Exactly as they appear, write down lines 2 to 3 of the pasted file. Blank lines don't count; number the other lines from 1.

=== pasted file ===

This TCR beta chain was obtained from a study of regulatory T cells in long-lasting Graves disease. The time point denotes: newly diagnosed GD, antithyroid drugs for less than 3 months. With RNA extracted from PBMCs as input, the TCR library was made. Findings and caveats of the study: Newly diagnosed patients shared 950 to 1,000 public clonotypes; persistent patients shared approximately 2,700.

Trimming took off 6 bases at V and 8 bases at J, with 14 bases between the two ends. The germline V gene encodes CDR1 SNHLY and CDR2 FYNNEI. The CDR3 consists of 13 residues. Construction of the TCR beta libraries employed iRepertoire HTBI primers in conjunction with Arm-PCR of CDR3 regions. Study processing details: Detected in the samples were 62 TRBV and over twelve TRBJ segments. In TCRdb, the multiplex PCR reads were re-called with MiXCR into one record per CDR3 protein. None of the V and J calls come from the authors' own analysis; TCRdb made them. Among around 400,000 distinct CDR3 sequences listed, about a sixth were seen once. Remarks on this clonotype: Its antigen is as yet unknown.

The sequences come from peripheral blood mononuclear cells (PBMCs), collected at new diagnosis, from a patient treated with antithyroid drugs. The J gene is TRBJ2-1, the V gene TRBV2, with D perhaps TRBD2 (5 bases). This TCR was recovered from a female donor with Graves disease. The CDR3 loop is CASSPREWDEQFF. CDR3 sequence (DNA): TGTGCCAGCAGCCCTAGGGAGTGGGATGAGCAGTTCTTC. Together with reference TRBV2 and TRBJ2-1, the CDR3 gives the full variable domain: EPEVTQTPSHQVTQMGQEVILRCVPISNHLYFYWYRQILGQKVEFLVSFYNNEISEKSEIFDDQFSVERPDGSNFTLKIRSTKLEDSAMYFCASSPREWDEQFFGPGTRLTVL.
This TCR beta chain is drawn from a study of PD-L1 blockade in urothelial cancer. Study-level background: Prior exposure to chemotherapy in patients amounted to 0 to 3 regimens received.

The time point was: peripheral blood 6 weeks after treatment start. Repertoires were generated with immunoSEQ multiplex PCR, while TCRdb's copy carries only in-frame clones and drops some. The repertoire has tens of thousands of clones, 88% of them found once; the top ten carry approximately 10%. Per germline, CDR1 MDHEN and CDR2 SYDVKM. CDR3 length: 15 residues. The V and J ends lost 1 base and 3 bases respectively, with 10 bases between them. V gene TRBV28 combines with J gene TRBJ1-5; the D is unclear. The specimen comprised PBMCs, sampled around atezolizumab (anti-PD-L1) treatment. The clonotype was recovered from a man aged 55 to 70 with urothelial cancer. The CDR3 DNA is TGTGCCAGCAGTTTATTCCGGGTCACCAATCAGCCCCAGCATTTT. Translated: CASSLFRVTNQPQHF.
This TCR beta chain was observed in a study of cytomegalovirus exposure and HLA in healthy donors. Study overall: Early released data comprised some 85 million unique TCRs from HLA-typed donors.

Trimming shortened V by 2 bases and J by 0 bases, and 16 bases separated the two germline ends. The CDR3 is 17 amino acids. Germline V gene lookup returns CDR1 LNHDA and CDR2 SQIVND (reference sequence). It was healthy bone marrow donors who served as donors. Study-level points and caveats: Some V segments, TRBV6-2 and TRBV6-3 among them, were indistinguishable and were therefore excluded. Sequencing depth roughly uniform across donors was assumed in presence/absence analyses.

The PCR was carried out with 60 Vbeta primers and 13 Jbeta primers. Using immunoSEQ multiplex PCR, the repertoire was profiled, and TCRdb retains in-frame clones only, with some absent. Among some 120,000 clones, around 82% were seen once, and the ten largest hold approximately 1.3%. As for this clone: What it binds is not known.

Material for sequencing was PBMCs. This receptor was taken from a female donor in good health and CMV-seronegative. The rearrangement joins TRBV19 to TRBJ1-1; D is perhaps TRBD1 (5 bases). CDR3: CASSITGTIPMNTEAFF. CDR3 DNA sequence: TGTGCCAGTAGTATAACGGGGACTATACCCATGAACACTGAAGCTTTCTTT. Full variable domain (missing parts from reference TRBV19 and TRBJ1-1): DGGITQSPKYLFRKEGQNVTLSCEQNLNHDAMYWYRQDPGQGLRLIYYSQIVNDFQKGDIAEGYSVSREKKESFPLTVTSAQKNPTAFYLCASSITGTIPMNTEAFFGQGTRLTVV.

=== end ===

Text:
Trimming took off 6 bases at V and 8 bases at J, with 14 bases between the two ends. The germline V gene encodes CDR1 SNHLY and CDR2 FYNNEI. The CDR3 consists of 13 residues. Construction of the TCR beta libraries employed iRepertoire HTBI primers in conjunction with Arm-PCR of CDR3 regions. Study processing details: Detected in the samples were 62 TRBV and over twelve TRBJ segments. In TCRdb, the multiplex PCR reads were re-called with MiXCR into one record per CDR3 protein. None of the V and J calls come from the authors' own analysis; TCRdb made them. Among around 400,000 distinct CDR3 sequences listed, about a sixth were seen once. Remarks on this clonotype: Its antigen is as yet unknown.

The sequences come from peripheral blood mononuclear cells (PBMCs), collected at new diagnosis, from a patient treated with antithyroid drugs. The J gene is TRBJ2-1, the V gene TRBV2, with D perhaps TRBD2 (5 bases). This TCR was recovered from a female donor with Graves disease. The CDR3 loop is CASSPREWDEQFF. CDR3 sequence (DNA): TGTGCCAGCAGCCCTAGGGAGTGGGATGAGCAGTTCTTC. Together with reference TRBV2 and TRBJ2-1, the CDR3 gives the full variable domain: EPEVTQTPSHQVTQMGQEVILRCVPISNHLYFYWYRQILGQKVEFLVSFYNNEISEKSEIFDDQFSVERPDGSNFTLKIRSTKLEDSAMYFCASSPREWDEQFFGPGTRLTVL.